"all stove up"

Allen D. Maberry maberry at U.WASHINGTON.EDU
Tue Jun 1 12:35:29 UTC 2004

I've heard "all stove up" all my life (Oregon and Washington). I don't know the actual derivation of it, but I've always heard it in the sense of being very stiff and sore, or having severe stiffness in one's joints and having difficulty moving, not necessarily being badly injured. Since the way I heard the expression used indicated being stiff and sore, I always figured it being used as a form of "to stiffen" in the expession "stiffen up".


On Mon, 31 May 2004, Nell Burr wrote:

> ---------------------- Information from the mail header -----------------------
> Sender:       American Dialect Society <ADS-L at LISTSERV.UGA.EDU>
> Poster:       Nell Burr <Nfburr at AOL.COM>
> Subject:      "all stove up"
> -------------------------------------------------------------------------------
> My partner and I have been trying to track down the etymology of the
> expression "all stove up" which her father used to describe someone who's very hurt,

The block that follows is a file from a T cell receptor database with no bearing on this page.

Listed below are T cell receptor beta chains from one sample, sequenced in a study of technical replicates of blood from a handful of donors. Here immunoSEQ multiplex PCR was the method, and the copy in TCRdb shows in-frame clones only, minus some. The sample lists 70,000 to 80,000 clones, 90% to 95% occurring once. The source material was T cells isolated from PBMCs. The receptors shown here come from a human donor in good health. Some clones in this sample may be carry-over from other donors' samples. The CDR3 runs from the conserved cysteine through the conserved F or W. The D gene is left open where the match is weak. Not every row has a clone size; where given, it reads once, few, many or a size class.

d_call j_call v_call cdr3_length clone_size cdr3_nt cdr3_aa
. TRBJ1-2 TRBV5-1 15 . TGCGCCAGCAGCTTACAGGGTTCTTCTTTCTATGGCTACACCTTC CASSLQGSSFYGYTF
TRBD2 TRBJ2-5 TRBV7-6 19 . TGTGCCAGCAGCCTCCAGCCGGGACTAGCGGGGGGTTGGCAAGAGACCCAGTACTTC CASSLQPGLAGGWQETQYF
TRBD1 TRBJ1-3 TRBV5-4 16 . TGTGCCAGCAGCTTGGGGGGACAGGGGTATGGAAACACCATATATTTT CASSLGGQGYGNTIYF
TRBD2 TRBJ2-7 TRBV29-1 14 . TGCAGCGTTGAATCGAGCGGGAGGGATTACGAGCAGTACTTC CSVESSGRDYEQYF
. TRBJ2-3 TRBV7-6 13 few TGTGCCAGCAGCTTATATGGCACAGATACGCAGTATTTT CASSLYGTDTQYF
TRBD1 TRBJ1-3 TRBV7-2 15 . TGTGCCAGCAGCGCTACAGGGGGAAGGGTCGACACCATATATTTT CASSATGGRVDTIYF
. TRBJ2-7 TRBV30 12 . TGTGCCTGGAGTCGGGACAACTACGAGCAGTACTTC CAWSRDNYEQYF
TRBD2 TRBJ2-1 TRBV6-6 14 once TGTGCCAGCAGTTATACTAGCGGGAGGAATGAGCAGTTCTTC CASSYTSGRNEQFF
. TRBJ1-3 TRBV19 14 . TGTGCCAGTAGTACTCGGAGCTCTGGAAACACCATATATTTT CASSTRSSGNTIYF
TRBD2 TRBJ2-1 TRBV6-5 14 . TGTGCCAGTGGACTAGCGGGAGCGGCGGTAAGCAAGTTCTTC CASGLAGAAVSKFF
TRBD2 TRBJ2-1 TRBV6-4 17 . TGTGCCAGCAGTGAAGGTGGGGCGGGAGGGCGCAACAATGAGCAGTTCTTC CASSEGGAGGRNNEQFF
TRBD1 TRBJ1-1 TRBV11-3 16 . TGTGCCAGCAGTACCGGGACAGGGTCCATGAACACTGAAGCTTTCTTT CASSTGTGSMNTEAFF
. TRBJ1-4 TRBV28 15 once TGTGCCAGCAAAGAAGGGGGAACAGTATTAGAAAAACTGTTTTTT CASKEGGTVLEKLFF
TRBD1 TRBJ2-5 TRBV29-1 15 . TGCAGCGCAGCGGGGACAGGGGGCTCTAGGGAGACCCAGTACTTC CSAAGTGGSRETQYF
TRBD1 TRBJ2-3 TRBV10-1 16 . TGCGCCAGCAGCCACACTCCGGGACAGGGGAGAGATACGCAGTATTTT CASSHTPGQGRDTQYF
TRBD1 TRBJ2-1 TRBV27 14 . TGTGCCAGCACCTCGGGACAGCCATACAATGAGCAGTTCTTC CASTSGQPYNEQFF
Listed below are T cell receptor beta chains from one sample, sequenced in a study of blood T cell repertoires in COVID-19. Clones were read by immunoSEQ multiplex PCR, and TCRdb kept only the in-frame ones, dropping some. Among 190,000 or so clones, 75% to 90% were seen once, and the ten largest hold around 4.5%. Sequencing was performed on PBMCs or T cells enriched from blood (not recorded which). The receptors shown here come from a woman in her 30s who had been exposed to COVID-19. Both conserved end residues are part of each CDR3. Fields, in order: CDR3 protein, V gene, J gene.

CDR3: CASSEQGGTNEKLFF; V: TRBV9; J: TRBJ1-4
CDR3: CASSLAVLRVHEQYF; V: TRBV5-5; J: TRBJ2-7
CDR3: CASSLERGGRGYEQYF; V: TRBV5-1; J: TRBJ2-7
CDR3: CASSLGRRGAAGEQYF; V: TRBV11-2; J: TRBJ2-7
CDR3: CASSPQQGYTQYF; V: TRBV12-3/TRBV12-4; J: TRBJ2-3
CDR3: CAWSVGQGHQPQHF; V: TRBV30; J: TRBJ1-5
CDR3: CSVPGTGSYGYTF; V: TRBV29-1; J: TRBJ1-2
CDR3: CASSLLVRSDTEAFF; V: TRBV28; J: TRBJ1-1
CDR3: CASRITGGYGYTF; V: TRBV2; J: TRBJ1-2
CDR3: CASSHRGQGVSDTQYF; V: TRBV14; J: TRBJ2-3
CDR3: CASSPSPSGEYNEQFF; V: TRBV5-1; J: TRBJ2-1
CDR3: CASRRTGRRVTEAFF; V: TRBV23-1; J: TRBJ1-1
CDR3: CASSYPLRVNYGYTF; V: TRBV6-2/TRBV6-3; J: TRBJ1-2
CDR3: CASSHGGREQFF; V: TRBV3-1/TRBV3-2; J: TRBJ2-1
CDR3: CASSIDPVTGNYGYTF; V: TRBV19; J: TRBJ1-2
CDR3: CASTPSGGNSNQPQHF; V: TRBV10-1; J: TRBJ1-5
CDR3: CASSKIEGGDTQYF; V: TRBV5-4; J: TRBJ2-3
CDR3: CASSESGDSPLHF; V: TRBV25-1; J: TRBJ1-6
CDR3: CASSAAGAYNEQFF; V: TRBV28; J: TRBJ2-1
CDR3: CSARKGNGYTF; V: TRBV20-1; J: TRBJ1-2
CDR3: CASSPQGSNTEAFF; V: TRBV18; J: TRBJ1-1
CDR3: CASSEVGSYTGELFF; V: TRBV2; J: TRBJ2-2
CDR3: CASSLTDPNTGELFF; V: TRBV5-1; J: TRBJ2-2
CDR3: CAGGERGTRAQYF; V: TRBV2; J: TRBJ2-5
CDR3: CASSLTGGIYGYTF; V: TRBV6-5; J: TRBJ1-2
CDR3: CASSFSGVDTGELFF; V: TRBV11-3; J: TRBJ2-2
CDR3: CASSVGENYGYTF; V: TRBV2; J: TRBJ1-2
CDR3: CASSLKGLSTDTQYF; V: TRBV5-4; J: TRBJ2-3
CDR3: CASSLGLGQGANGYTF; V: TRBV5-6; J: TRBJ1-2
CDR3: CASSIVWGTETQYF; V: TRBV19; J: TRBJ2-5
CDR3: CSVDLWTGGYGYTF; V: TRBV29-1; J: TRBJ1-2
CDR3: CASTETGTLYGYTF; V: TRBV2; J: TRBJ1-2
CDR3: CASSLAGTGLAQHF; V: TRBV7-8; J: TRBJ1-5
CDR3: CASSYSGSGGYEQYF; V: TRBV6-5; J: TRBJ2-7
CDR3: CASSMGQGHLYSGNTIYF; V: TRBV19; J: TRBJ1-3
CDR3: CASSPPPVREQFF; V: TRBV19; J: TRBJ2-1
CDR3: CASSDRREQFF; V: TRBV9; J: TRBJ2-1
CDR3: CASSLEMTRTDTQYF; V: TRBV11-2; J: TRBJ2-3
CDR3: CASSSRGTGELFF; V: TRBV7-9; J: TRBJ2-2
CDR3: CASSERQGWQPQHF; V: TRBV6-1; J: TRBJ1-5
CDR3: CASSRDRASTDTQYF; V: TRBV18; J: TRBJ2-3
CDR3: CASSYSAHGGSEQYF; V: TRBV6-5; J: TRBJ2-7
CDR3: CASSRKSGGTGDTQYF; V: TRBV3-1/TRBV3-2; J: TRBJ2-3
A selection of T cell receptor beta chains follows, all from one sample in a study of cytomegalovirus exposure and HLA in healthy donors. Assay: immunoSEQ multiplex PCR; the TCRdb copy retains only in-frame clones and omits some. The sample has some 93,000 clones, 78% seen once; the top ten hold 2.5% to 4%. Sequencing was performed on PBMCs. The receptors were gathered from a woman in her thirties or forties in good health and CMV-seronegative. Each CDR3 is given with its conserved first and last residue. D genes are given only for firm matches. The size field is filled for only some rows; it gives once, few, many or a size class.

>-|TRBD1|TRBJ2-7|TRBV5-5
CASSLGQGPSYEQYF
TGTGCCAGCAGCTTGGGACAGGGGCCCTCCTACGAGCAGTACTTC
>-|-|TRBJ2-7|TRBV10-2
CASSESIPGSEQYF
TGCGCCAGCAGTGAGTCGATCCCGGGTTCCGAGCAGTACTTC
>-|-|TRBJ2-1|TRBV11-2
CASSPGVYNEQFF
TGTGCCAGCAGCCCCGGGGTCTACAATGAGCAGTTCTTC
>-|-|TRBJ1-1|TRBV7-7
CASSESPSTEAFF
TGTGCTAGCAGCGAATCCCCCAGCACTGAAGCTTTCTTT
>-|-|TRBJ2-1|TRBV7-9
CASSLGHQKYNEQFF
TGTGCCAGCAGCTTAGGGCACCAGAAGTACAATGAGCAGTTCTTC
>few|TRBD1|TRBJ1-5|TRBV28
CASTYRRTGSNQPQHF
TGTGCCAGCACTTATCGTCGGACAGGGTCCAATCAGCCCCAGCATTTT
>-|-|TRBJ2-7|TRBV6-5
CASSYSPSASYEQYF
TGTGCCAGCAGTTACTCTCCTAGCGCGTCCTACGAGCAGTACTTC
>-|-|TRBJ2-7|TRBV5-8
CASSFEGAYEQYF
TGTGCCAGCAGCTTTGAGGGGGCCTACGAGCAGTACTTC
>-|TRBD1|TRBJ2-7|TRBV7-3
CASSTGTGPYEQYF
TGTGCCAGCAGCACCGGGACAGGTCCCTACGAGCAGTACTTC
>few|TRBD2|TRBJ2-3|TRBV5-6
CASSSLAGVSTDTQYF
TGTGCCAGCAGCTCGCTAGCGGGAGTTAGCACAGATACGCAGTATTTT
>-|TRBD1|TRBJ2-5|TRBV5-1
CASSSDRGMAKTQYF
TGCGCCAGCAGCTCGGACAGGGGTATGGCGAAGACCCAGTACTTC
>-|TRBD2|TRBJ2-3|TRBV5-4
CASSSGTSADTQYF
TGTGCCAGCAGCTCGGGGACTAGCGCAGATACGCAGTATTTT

> as in "he's all stove up."  Her father was born on the stake plains of east
> Texas and his father took part in some of the last great cross-country cattle
> drives as a cowboy for one of the large ranches, possibly the King Ranch.  Our
> best guess is that the expression was born when a cowboy was so injured he
> couldn't do any kind of work and had to just rest by the camp stove until he was
> hopefully better.  It's logical, I suppose, but is it right?
> Also, if anyone can suggest a good book on the derivation of other western
> phrases, it would be much appreciated.
> Thank you,
> Nell

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